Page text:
The mean time to clinical remission (first seizure-free day) for the 21 responders was 5.8 days (median: 5 days; range: 1-20). Figure 2 illustrates the percent of seizure remission as a function of ACTH treatment days; time to remission did not significantly differ between the long course and short course groups (p=0.51). The patient with clinical remission at 20 days did so only after a second course of high-dose ACTH (75 IU/m2 twice daily) was started 19 days into treatment. Among responders, this was the only example of a protocol deviation identified. A relapse of IS after an initial remission was uncommon in both protocols (three in the long course group and one in the short course group).

Among ACTH responders, the median interval from ACTH initiation to the post-ACTH EEG was 18 days (mean: 25.5 days; range: 4-130; IR: 15-26); this interval was not significantly different between the long course (median: 25 days; range: 4-130; IR: 13-41) and short course (median: 17 days; range: 15-24; IR: 15-18) groups (p=0.25). For ACTH responders, the median duration from ACTH initiation to last follow-up was 25 months (mean: 23 months; range: 3-44) in the long course group and 16.3 months (mean: 14.3 months; range: 3.5-22) in the short course group (table 1).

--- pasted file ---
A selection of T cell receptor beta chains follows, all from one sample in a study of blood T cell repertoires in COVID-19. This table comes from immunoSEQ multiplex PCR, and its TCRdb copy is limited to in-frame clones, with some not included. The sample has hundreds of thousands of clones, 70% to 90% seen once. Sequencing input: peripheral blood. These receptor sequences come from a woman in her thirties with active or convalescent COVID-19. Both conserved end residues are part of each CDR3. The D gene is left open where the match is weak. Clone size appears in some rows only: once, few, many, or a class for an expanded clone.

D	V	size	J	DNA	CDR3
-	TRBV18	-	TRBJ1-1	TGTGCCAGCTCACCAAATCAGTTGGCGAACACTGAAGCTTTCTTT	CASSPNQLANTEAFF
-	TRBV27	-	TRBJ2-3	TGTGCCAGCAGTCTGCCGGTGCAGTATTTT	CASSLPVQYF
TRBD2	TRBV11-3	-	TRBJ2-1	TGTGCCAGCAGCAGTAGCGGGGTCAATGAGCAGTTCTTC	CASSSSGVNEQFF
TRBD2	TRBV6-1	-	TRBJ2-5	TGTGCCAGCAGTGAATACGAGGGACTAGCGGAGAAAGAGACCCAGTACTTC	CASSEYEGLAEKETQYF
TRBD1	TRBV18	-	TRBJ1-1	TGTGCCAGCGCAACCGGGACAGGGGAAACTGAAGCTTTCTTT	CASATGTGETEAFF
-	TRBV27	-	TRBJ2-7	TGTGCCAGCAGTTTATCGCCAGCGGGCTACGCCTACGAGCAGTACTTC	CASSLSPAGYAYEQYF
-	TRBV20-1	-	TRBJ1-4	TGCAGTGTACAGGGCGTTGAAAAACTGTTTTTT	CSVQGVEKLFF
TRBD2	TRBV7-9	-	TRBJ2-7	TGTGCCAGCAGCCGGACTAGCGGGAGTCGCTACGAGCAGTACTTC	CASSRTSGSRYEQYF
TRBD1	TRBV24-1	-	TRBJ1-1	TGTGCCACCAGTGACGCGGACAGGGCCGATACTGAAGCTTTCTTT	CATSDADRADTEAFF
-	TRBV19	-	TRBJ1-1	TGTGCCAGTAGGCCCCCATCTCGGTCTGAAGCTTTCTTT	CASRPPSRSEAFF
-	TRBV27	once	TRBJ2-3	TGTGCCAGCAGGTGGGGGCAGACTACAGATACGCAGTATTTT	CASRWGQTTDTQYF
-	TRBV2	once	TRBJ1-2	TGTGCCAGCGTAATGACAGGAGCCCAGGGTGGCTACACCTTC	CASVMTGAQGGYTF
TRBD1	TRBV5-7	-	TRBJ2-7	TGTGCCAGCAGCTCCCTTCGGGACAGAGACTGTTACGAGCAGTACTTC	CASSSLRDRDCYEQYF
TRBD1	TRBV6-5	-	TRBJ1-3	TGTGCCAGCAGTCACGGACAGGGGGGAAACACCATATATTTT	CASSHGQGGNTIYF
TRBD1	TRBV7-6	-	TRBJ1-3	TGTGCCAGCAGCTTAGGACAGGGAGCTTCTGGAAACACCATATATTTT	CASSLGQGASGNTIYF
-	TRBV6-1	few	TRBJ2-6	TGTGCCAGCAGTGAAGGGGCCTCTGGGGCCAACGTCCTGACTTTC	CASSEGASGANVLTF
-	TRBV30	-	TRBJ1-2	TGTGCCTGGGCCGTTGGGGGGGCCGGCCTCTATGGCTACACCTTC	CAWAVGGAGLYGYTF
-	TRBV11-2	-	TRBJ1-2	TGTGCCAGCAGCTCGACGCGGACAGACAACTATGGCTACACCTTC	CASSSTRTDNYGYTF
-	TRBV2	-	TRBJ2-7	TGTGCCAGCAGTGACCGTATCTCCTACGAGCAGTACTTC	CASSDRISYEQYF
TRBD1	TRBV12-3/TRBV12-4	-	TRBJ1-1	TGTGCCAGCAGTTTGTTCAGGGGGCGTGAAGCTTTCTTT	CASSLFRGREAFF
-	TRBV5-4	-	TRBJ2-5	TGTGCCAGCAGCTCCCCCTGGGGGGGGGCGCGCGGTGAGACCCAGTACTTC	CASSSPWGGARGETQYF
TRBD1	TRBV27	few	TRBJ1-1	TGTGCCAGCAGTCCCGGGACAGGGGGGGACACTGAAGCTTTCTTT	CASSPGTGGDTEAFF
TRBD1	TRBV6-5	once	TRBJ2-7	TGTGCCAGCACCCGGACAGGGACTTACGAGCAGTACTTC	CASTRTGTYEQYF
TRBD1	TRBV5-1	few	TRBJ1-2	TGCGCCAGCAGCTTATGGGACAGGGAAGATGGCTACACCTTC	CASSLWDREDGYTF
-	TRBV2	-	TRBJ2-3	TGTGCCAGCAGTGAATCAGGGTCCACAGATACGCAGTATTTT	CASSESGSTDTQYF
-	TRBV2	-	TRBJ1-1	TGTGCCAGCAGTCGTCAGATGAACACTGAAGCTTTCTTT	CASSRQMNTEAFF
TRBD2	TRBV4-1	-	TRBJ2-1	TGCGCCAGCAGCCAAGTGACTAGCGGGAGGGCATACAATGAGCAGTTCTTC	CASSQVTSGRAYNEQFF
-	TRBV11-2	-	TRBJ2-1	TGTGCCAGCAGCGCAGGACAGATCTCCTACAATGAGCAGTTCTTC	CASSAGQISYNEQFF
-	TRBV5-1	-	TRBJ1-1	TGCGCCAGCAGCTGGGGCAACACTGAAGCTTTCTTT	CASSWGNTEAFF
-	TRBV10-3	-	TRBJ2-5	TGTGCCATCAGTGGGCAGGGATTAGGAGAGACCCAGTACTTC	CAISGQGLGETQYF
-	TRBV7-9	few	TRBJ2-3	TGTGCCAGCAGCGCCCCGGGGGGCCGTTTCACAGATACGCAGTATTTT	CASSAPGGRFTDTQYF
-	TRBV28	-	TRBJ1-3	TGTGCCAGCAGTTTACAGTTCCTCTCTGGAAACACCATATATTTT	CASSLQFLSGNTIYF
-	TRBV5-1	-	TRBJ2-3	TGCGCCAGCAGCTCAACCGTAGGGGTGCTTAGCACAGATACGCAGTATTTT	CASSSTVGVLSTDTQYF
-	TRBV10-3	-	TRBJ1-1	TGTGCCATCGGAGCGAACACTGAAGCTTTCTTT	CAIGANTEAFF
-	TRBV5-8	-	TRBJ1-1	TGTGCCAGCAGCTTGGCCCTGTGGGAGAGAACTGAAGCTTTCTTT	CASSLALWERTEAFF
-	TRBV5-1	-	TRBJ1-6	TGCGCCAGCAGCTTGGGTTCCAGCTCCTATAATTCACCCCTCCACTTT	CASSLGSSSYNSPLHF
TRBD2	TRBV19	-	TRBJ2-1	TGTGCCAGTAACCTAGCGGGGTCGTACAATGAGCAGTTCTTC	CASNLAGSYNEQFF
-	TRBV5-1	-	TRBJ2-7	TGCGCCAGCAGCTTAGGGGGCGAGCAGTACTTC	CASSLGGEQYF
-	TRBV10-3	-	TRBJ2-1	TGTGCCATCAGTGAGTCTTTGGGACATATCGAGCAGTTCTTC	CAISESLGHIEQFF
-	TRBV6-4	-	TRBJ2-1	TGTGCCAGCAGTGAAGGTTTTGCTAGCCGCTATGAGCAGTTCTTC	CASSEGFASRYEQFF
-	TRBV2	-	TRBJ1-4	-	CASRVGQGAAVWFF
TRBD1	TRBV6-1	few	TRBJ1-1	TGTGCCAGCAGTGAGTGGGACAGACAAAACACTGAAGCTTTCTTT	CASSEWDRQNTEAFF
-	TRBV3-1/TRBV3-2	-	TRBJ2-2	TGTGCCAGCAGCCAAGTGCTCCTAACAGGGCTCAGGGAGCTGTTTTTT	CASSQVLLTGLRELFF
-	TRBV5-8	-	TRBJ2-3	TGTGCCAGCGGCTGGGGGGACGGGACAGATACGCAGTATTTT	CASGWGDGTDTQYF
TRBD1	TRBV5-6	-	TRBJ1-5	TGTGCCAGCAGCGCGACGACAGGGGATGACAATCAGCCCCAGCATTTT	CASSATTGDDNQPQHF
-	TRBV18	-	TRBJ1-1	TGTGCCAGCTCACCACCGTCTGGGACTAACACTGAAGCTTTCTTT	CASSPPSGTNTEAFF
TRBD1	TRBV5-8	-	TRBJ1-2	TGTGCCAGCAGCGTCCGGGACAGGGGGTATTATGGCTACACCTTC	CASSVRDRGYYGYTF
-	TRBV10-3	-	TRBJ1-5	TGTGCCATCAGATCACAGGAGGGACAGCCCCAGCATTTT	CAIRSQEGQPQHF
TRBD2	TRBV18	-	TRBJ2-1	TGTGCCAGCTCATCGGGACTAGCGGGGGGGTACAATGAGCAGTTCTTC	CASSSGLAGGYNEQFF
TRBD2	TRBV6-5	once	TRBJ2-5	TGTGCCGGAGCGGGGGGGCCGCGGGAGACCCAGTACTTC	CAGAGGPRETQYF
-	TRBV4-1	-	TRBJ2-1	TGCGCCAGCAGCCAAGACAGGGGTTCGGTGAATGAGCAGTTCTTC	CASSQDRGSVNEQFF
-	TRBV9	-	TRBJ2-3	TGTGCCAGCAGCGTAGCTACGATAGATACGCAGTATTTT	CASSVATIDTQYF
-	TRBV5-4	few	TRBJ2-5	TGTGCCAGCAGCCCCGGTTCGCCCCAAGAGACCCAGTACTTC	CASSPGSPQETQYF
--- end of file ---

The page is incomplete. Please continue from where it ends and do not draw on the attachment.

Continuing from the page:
Our study of IS patients is the first to compare the number of days to clinical remission in a group of consecutive ACTH responders treated with either a short course or long course of ACTH. In our cohort, response was determined within two weeks of starting ACTH in 96% and within three weeks in 100%. Additional treatment with ACTH beyond three weeks (for up to 12 weeks) did not yield additional responders. Although not powered for this analysis, there was no significant difference in the response rates for those treated with a long course (44%) or a short course (71%) of ACTH.